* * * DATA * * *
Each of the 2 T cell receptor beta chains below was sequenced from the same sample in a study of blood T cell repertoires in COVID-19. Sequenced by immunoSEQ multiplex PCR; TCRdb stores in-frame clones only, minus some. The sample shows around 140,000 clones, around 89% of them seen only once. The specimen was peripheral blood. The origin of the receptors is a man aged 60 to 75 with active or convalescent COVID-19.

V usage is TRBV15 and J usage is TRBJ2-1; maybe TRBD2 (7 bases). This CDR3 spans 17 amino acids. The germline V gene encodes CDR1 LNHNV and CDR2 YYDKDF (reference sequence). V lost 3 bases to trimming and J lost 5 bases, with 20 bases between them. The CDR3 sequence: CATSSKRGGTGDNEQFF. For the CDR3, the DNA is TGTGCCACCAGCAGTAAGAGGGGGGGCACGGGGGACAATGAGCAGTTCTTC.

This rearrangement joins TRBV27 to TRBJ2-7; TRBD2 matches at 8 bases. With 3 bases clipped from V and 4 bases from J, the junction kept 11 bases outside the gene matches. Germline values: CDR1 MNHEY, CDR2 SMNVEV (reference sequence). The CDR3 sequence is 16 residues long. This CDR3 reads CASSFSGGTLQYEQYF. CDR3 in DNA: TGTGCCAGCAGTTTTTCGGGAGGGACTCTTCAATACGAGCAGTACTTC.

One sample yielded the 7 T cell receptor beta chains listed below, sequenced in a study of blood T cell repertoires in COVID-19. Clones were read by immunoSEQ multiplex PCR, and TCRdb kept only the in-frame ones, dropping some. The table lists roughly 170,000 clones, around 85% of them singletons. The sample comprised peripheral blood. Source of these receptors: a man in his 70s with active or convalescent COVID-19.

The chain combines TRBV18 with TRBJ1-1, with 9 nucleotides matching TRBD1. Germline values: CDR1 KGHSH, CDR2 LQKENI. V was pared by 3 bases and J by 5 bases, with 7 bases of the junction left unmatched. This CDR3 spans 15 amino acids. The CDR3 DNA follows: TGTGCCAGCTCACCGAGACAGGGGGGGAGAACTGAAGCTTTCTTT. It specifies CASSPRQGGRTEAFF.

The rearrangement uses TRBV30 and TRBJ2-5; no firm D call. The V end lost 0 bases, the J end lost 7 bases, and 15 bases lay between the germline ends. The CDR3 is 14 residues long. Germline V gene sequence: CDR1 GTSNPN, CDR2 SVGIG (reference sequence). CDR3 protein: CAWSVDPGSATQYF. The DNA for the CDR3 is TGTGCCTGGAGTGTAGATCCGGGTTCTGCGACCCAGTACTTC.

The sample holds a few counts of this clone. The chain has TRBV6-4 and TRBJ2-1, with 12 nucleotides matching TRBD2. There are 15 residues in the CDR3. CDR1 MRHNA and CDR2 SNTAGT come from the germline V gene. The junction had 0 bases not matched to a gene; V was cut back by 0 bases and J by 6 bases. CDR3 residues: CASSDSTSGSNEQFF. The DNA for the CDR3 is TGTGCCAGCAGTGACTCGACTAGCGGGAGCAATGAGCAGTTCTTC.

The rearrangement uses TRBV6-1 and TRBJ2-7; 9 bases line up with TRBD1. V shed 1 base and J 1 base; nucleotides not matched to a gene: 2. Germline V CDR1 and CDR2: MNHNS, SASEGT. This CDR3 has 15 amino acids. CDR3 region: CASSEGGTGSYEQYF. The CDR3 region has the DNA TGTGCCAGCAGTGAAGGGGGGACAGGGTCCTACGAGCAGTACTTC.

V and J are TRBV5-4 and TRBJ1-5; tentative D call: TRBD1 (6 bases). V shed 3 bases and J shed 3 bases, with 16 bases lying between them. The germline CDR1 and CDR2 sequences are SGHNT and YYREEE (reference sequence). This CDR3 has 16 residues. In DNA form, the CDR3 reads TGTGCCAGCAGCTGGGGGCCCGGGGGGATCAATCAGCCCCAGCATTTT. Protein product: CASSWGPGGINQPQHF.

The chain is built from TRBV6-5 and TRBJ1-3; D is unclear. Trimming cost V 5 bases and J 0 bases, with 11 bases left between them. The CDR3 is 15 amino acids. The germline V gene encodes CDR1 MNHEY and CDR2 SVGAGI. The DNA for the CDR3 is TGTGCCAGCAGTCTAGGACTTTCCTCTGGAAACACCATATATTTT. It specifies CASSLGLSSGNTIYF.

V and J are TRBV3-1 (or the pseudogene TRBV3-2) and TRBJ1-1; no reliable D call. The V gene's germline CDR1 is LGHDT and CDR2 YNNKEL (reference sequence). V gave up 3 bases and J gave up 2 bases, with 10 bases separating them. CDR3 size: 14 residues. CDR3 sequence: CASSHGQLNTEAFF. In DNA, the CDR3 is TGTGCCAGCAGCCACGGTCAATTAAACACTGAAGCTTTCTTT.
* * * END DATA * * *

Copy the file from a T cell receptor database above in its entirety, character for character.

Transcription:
Each of the 2 T cell receptor beta chains below was sequenced from the same sample in a study of blood T cell repertoires in COVID-19. Sequenced by immunoSEQ multiplex PCR; TCRdb stores in-frame clones only, minus some. The sample shows around 140,000 clones, around 89% of them seen only once. The specimen was peripheral blood. The origin of the receptors is a man aged 60 to 75 with active or convalescent COVID-19.

V usage is TRBV15 and J usage is TRBJ2-1; maybe TRBD2 (7 bases). This CDR3 spans 17 amino acids. The germline V gene encodes CDR1 LNHNV and CDR2 YYDKDF (reference sequence). V lost 3 bases to trimming and J lost 5 bases, with 20 bases between them. The CDR3 sequence: CATSSKRGGTGDNEQFF. For the CDR3, the DNA is TGTGCCACCAGCAGTAAGAGGGGGGGCACGGGGGACAATGAGCAGTTCTTC.

This rearrangement joins TRBV27 to TRBJ2-7; TRBD2 matches at 8 bases. With 3 bases clipped from V and 4 bases from J, the junction kept 11 bases outside the gene matches. Germline values: CDR1 MNHEY, CDR2 SMNVEV (reference sequence). The CDR3 sequence is 16 residues long. This CDR3 reads CASSFSGGTLQYEQYF. CDR3 in DNA: TGTGCCAGCAGTTTTTCGGGAGGGACTCTTCAATACGAGCAGTACTTC.

One sample yielded the 7 T cell receptor beta chains listed below, sequenced in a study of blood T cell repertoires in COVID-19. Clones were read by immunoSEQ multiplex PCR, and TCRdb kept only the in-frame ones, dropping some. The table lists roughly 170,000 clones, around 85% of them singletons. The sample comprised peripheral blood. Source of these receptors: a man in his 70s with active or convalescent COVID-19.

The chain combines TRBV18 with TRBJ1-1, with 9 nucleotides matching TRBD1. Germline values: CDR1 KGHSH, CDR2 LQKENI. V was pared by 3 bases and J by 5 bases, with 7 bases of the junction left unmatched. This CDR3 spans 15 amino acids. The CDR3 DNA follows: TGTGCCAGCTCACCGAGACAGGGGGGGAGAACTGAAGCTTTCTTT. It specifies CASSPRQGGRTEAFF.

The rearrangement uses TRBV30 and TRBJ2-5; no firm D call. The V end lost 0 bases, the J end lost 7 bases, and 15 bases lay between the germline ends. The CDR3 is 14 residues long. Germline V gene sequence: CDR1 GTSNPN, CDR2 SVGIG (reference sequence). CDR3 protein: CAWSVDPGSATQYF. The DNA for the CDR3 is TGTGCCTGGAGTGTAGATCCGGGTTCTGCGACCCAGTACTTC.

The sample holds a few counts of this clone. The chain has TRBV6-4 and TRBJ2-1, with 12 nucleotides matching TRBD2. There are 15 residues in the CDR3. CDR1 MRHNA and CDR2 SNTAGT come from the germline V gene. The junction had 0 bases not matched to a gene; V was cut back by 0 bases and J by 6 bases. CDR3 residues: CASSDSTSGSNEQFF. The DNA for the CDR3 is TGTGCCAGCAGTGACTCGACTAGCGGGAGCAATGAGCAGTTCTTC.

The rearrangement uses TRBV6-1 and TRBJ2-7; 9 bases line up with TRBD1. V shed 1 base and J 1 base; nucleotides not matched to a gene: 2. Germline V CDR1 and CDR2: MNHNS, SASEGT. This CDR3 has 15 amino acids. CDR3 region: CASSEGGTGSYEQYF. The CDR3 region has the DNA TGTGCCAGCAGTGAAGGGGGGACAGGGTCCTACGAGCAGTACTTC.

V and J are TRBV5-4 and TRBJ1-5; tentative D call: TRBD1 (6 bases). V shed 3 bases and J shed 3 bases, with 16 bases lying between them. The germline CDR1 and CDR2 sequences are SGHNT and YYREEE (reference sequence). This CDR3 has 16 residues. In DNA form, the CDR3 reads TGTGCCAGCAGCTGGGGGCCCGGGGGGATCAATCAGCCCCAGCATTTT. Protein product: CASSWGPGGINQPQHF.

The chain is built from TRBV6-5 and TRBJ1-3; D is unclear. Trimming cost V 5 bases and J 0 bases, with 11 bases left between them. The CDR3 is 15 amino acids. The germline V gene encodes CDR1 MNHEY and CDR2 SVGAGI. The DNA for the CDR3 is TGTGCCAGCAGTCTAGGACTTTCCTCTGGAAACACCATATATTTT. It specifies CASSLGLSSGNTIYF.

V and J are TRBV3-1 (or the pseudogene TRBV3-2) and TRBJ1-1; no reliable D call. The V gene's germline CDR1 is LGHDT and CDR2 YNNKEL (reference sequence). V gave up 3 bases and J gave up 2 bases, with 10 bases separating them. CDR3 size: 14 residues. CDR3 sequence: CASSHGQLNTEAFF. In DNA, the CDR3 is TGTGCCAGCAGCCACGGTCAATTAAACACTGAAGCTTTCTTT.